Americans’ struggle for freedom and independence affected a wide range of individuals.
Aiming to reveal the reality of life in the Colonies and Britain before and during the Revolution, Shorto (Amsterdam: A History of the World’s Most Liberal City, 2013, etc.) focuses on six different people: George Washington; British aristocrat and statesman George Germain, Lord Sackville; Venture Smith, an African-born slave; Abraham Yates, a shoemaker who rose to become mayor of his native Albany, New York; Cornplanter, a Seneca warrior; and Margaret Coghlan, the American-born daughter of a British officer. Except for Washington and Sackville, the protagonists are little known, which affords the author a fresh and often fascinating perspective on 18th-century life. Drawing on memoirs, letters, archival material, and much historical writing, he fashions a brisk chronological narrative that jumps from one individual to another. Smith’s story is especially lively: a tall, strapping young man, he quickly learned “how to leverage his position” even though he was enslaved and managed to buy freedom for himself—and eventually for his wife and children. Settling in Stonington, Connecticut, he amassed considerable property, so much that when his former owner fell into bankruptcy, Smith offered him a mortgage on 100-plus acres of land, and, in the transaction, managed to provide an inheritance for his own son. Yates emerges as a complicated character: working for popular representation, nevertheless he was “convinced that government, any government, was a thing to be mistrusted,” growing ever more powerful, “always at the expense of individuals.” He was opposed to ratifying the Constitution because it gave the federal government “vast powers” and therefore was pleasantly surprised at the creation of the Bill of Rights, which ensured individual freedoms. Coghlan seems the most arbitrary—and unrepresentative—of Shorto’s choices: young, intelligent, and well bred, she was beautiful enough to attract many indulgent lovers in America and abroad, where she ended her life in penury. If Coghlan “felt the pull of freedom,” still Elizabeth Cady Stanton and Gloria Steinem hardly seem to be her “ideological descendants.”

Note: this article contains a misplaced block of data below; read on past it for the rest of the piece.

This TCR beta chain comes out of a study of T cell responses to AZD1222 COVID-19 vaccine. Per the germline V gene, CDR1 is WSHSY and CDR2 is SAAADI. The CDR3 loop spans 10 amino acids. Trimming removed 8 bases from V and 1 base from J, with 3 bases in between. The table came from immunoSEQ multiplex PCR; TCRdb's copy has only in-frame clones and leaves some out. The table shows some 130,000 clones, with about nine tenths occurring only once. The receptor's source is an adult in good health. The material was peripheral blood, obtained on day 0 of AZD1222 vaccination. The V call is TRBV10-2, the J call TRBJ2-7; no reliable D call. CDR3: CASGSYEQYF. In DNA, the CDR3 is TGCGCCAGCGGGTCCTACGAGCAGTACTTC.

An intimate look at life in tumultuous times.